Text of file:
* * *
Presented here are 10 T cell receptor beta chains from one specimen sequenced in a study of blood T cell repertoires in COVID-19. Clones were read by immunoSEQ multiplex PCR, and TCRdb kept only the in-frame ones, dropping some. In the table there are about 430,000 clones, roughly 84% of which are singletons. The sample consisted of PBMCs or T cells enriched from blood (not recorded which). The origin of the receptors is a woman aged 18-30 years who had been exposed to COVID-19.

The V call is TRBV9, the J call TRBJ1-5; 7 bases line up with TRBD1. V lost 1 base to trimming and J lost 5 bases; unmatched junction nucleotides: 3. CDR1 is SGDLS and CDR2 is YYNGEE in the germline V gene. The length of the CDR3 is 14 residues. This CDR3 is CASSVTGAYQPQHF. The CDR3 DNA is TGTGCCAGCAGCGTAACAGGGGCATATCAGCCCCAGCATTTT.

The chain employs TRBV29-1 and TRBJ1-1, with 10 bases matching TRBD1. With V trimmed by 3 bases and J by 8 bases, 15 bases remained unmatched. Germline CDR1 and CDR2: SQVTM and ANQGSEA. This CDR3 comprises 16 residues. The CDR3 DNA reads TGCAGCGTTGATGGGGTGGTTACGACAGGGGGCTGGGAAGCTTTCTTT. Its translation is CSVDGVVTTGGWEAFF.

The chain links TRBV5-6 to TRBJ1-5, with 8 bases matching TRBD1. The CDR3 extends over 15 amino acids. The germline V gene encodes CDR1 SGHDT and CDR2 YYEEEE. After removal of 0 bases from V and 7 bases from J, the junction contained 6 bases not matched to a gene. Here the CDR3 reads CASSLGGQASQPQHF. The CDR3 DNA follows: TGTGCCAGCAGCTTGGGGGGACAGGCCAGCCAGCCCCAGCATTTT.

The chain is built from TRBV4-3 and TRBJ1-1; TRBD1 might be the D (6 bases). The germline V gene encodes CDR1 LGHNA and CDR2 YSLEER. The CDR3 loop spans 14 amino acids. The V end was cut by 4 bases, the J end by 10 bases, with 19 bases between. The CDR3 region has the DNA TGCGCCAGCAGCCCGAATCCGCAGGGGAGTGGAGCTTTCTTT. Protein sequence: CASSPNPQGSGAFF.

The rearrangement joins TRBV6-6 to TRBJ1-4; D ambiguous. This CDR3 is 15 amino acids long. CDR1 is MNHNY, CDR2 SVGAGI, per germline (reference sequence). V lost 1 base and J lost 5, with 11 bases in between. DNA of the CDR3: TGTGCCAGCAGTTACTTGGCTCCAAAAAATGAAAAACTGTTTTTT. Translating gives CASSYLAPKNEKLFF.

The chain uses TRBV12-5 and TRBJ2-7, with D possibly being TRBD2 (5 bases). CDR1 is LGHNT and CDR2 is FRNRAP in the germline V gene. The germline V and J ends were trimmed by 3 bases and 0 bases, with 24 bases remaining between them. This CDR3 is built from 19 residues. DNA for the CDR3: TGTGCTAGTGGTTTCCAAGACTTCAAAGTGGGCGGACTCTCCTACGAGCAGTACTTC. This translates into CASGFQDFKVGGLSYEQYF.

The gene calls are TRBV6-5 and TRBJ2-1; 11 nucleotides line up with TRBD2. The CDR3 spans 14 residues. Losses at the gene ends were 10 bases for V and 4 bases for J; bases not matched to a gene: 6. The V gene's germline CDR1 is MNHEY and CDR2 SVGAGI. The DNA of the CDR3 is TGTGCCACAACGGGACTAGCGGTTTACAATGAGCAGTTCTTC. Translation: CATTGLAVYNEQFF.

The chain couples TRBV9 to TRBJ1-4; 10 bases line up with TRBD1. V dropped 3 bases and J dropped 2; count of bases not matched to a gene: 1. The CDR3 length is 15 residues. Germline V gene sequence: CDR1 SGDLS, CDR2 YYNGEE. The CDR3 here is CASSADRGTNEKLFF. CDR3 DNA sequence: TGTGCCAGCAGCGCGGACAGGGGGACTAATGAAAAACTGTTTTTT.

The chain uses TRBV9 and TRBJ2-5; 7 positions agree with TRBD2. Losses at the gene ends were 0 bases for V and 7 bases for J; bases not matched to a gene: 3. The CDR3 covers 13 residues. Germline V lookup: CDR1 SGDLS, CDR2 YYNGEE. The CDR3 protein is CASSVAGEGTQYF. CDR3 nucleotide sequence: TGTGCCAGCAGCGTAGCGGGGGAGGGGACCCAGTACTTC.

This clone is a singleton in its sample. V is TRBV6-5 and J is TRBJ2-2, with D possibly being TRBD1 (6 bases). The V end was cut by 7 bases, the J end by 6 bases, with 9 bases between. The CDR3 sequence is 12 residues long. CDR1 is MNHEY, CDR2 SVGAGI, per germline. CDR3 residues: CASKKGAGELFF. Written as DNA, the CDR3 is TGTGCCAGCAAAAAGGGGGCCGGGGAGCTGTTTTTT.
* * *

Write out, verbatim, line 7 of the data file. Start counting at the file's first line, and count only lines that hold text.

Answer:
The chain uses TRBV12-5 and TRBJ2-7, with D possibly being TRBD2 (5 bases). CDR1 is LGHNT and CDR2 is FRNRAP in the germline V gene. The germline V and J ends were trimmed by 3 bases and 0 bases, with 24 bases remaining between them. This CDR3 is built from 19 residues. DNA for the CDR3: TGTGCTAGTGGTTTCCAAGACTTCAAAGTGGGCGGACTCTCCTACGAGCAGTACTTC. This translates into CASGFQDFKVGGLSYEQYF.